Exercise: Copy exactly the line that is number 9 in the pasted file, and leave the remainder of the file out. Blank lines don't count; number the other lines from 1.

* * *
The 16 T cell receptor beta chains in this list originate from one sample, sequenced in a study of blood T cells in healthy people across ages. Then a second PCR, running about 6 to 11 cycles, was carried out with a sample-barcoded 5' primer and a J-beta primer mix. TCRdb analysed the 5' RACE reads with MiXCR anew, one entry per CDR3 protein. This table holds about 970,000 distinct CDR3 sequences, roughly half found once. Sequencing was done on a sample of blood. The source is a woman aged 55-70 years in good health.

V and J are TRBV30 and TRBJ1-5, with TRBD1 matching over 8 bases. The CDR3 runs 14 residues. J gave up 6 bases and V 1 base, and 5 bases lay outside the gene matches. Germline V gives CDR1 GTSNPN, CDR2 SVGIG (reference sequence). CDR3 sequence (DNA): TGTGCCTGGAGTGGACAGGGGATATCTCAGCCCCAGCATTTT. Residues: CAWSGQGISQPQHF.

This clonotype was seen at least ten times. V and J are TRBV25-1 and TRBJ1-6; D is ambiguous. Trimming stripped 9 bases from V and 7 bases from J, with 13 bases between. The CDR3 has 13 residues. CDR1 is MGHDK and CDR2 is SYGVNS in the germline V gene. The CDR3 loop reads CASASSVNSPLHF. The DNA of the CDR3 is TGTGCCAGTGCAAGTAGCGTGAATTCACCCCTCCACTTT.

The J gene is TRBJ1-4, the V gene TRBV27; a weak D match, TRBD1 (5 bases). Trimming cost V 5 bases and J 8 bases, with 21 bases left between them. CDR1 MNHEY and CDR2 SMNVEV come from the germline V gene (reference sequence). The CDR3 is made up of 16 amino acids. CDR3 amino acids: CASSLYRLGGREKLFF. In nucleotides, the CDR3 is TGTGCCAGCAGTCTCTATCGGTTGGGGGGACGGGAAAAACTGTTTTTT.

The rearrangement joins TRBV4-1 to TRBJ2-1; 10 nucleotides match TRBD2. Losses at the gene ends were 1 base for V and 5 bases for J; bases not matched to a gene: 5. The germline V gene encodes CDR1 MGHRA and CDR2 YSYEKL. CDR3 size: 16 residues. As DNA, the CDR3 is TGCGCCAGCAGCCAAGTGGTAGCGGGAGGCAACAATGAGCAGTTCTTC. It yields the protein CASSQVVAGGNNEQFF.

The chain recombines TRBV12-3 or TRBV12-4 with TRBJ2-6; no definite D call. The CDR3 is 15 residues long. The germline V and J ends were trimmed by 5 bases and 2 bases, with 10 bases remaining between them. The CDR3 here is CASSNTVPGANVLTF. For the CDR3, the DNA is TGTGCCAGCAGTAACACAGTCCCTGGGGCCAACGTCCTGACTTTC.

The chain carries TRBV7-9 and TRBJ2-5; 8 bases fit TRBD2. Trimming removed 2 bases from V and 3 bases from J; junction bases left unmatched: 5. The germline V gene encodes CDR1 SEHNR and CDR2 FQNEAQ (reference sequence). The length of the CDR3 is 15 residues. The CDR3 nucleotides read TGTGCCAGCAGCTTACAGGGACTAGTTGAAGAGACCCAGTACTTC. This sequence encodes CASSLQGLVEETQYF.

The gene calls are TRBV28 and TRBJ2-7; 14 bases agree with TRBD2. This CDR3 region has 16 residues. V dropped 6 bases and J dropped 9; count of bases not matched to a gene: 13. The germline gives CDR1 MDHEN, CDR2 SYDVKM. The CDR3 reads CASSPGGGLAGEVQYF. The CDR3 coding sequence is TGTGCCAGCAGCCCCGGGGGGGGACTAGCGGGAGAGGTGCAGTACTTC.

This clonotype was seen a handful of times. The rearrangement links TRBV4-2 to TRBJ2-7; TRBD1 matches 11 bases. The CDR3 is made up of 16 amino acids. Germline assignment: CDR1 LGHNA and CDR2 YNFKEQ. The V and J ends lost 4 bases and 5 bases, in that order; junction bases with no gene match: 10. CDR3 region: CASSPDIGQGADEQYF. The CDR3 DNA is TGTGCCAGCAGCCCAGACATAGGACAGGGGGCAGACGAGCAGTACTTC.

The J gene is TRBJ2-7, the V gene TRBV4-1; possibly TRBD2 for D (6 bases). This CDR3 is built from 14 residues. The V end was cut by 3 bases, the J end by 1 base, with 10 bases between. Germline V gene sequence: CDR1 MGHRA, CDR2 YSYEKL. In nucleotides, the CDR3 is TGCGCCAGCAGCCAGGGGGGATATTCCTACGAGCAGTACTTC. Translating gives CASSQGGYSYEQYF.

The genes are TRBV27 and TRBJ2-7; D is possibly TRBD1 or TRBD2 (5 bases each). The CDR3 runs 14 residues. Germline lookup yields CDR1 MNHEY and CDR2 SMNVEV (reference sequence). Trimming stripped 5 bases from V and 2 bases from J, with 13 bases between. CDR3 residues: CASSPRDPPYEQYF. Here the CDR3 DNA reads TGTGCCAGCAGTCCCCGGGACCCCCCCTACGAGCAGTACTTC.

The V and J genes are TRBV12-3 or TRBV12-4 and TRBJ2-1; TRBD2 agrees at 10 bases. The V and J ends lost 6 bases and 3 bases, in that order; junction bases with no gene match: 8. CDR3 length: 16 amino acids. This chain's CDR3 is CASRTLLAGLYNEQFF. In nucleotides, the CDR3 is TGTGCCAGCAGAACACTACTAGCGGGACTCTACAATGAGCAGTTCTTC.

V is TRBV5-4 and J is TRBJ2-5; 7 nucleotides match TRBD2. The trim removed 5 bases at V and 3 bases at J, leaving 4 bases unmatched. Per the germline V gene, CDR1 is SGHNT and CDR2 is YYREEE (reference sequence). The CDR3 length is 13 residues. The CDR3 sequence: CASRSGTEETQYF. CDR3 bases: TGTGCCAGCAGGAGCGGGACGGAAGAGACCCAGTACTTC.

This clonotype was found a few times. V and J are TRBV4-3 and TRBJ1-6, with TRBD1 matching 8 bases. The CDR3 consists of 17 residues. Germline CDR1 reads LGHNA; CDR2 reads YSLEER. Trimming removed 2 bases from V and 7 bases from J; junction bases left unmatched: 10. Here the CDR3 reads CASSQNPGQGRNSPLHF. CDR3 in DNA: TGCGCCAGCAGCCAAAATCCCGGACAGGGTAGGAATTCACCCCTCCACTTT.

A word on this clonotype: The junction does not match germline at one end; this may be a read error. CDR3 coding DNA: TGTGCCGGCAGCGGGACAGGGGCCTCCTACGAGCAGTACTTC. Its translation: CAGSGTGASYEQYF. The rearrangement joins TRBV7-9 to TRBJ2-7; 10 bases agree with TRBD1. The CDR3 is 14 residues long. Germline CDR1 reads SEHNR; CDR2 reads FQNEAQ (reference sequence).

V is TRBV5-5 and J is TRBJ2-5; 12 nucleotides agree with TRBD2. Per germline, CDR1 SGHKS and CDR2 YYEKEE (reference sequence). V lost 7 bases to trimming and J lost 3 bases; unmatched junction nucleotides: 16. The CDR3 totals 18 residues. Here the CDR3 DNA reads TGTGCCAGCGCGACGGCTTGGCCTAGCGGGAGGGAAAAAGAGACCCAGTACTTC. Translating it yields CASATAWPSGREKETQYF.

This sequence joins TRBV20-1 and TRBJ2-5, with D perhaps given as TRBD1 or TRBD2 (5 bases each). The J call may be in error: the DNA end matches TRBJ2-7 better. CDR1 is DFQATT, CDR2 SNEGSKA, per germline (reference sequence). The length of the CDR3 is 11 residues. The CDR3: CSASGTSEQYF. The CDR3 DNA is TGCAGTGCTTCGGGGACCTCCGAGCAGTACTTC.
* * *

This clonotype was seen a handful of times. The rearrangement links TRBV4-2 to TRBJ2-7; TRBD1 matches 11 bases. The CDR3 is made up of 16 amino acids. Germline assignment: CDR1 LGHNA and CDR2 YNFKEQ. The V and J ends lost 4 bases and 5 bases, in that order; junction bases with no gene match: 10. CDR3 region: CASSPDIGQGADEQYF. The CDR3 DNA is TGTGCCAGCAGCCCAGACATAGGACAGGGGGCAGACGAGCAGTACTTC.